Though I wouldn't rank Edgar Wright's flashy adaptation of Scott Pilgrim vs. The World among the best movies of the year, it was still plenty of fun and it had a good sense of humor. It also went full-bore into its hipster pretensions, making some of the more insufferable aspects of modern pop culture endearing through the force of ironic distance. Its strong soundtrack did a lot to help that process along. Beck handled the duty of capturing the sounds of fictional bands that only ever existed in comic books before, making the likes of Sex Bob-omb and Clash at Demonhead seem like bands that would actually have a shot at popularity these days. The rest of the soundtrack is rounded out by indie masters like Frank Black and Broken Social Scene, mixing classic street cred with an appreciation for indie music, ya know, before it was cool.
Sure, Lady Gaga made the world safe for well constructed dance pop once more, but Swedish party girl Robyn has been fighting the good fight for over a decade now. Her epic, three-part album Body Talk came out as a steady stream of top-notch club tracks throughout the year, proving with each disc that peppy doesn't need to mean bubblegum and dancey doesn't need to be brainless.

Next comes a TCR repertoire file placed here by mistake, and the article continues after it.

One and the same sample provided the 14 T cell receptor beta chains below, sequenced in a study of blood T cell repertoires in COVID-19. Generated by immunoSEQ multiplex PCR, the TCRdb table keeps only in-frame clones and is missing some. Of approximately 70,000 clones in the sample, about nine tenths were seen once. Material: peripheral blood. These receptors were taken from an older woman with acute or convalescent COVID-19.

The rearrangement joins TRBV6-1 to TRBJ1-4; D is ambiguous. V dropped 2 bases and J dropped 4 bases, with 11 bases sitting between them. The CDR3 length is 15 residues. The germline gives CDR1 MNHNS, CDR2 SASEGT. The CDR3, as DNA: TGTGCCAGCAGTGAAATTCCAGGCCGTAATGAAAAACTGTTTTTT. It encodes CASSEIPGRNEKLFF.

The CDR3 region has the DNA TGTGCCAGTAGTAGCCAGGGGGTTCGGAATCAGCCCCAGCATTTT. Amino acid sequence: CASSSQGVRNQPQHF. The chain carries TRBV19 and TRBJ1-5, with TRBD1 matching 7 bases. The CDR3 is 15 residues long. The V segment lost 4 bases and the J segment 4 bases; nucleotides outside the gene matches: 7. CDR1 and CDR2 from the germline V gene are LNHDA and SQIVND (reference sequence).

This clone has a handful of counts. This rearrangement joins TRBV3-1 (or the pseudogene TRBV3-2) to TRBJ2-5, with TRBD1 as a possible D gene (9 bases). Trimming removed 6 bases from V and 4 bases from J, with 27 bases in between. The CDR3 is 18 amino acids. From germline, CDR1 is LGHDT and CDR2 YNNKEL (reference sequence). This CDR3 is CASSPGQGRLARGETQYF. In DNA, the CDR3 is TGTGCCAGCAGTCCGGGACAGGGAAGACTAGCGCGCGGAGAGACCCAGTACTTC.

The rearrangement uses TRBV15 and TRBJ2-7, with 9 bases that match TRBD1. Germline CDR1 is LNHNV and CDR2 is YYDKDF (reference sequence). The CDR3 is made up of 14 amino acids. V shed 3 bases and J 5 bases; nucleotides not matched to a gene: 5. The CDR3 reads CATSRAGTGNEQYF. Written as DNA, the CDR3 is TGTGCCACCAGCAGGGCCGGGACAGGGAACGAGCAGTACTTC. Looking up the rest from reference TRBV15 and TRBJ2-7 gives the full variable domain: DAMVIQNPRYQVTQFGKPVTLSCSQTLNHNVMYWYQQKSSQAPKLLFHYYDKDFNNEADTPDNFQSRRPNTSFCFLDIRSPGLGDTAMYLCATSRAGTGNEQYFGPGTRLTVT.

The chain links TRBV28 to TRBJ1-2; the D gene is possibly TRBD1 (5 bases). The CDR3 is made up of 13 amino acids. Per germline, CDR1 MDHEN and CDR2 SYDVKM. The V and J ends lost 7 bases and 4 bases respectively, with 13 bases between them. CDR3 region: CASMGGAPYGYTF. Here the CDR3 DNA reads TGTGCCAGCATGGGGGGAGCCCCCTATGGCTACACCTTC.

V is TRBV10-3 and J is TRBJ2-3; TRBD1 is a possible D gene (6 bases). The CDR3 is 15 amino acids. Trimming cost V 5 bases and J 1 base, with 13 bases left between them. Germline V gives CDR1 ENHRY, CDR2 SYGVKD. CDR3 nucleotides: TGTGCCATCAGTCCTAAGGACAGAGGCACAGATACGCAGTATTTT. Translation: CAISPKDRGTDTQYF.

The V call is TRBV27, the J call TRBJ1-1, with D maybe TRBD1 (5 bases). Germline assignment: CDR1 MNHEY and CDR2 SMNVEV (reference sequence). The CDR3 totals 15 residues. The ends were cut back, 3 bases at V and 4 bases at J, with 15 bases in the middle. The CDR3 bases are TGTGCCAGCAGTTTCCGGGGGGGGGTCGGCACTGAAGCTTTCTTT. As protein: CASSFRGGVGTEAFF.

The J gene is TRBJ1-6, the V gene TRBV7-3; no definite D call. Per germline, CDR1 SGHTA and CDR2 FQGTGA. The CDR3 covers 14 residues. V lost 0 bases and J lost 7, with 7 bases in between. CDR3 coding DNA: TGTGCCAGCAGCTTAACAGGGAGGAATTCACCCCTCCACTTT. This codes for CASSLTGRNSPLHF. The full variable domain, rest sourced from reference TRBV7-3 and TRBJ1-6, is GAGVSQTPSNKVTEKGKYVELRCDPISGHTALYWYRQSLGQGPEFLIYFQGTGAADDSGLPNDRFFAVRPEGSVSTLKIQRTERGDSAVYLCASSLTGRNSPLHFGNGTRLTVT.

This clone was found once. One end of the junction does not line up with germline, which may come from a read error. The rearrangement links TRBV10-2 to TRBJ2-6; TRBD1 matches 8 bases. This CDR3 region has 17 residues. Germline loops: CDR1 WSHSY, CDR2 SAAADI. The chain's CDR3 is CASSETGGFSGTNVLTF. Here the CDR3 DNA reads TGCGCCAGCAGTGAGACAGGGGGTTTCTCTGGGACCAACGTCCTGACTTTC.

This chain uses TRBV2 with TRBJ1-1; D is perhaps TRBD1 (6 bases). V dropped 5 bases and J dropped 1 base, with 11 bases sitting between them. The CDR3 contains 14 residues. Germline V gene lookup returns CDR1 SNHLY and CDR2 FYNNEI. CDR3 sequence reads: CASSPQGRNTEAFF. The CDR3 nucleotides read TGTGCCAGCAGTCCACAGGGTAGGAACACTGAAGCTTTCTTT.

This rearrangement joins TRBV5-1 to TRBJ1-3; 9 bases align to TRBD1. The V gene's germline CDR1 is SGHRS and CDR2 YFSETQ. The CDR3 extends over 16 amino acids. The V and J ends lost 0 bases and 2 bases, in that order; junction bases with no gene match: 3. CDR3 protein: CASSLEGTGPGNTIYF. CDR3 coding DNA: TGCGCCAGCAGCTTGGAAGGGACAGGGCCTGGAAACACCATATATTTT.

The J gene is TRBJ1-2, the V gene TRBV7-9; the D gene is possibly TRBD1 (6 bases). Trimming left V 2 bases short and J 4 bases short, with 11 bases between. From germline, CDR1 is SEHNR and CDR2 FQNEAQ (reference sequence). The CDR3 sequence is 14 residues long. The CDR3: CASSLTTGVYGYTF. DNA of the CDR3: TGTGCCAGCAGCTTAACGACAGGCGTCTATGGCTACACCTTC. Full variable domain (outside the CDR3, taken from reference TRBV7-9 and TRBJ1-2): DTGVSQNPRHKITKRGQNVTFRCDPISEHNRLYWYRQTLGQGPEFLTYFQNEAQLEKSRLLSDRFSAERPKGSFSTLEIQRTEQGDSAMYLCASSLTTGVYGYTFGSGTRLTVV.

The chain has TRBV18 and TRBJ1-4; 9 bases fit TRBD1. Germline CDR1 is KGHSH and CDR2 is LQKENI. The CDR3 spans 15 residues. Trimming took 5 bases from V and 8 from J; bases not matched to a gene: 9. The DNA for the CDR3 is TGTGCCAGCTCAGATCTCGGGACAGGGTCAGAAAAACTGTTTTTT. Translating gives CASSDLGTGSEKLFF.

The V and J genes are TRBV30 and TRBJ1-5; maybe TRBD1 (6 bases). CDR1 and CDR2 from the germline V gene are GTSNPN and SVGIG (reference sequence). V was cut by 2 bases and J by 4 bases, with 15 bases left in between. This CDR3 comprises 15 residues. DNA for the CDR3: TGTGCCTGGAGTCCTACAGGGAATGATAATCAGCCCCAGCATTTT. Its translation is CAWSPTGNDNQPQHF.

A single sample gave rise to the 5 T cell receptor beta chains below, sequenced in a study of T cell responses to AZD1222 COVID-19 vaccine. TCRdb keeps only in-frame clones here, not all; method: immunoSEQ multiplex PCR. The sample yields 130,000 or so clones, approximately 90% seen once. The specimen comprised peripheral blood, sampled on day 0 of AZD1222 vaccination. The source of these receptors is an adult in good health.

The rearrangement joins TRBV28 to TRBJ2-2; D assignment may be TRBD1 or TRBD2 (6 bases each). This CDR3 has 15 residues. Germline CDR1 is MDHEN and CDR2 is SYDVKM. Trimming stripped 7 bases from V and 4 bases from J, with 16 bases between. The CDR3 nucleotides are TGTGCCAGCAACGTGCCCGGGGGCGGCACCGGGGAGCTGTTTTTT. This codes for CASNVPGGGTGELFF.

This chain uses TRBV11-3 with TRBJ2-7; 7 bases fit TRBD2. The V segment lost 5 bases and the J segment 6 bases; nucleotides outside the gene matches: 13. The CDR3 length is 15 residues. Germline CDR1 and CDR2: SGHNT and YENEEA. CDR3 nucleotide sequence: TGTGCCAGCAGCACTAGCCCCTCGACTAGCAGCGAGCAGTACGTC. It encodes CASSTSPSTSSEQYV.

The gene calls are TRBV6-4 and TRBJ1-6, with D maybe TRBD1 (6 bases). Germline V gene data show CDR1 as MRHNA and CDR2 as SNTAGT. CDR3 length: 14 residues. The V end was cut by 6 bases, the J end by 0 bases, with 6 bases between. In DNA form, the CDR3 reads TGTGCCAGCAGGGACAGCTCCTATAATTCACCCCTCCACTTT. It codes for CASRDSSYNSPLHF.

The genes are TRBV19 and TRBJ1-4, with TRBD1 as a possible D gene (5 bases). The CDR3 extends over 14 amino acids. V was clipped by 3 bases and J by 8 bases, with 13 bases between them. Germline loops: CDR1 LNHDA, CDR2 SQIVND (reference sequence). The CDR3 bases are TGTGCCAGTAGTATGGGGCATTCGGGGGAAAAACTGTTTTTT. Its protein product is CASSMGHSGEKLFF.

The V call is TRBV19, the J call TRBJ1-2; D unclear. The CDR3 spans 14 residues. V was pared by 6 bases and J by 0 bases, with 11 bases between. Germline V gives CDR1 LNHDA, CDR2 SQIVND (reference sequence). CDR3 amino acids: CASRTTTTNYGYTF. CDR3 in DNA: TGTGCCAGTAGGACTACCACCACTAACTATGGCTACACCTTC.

Weird, challenging and full of beauty, Sufjan Stevens's The Age of Adz is an album that's more rewarding with each listen. Those who have the patience to find the undefinable arrangements inside the experimental noise will find something unforgettable. A true album for our age, it's at once hopeful and confused, overbearing and gorgeous, electronic but lush. Age of Adz isn't perfect, but then who wants an experiment that has no dead ends?
What is Hooray For Earth's sound supposed to be? Is it electronic? Is it freak folk? Post punk? Indie? The more apt question is, who cares? Their stunning 6-track EP Momo is a unique experience in layered, varied orchestration that is no less accessible for its computer-generated sounds. The closing track "Rolling/Nectarine" is especially stunning, a thesis on the sound the band is trying to achieve. More subdued singalongs like "Surrounded By Your Friends" are just as endearing. Keep an eye on this band.
By far the strongest hip hop release of the year, How I Got Over is a thoughtful, funky collection of rhymes and beats from some of the genre's best. The Roots have been making music for a long time now, earning their place as elder statesmen of hip hop. How I Got Over sounds like a reflection on how they started, where they've been and what they learned in the process. For neophyte hip hop listeners it's a good point of entry for its sheer musicality and for dedicated fans it's practically modern gospel.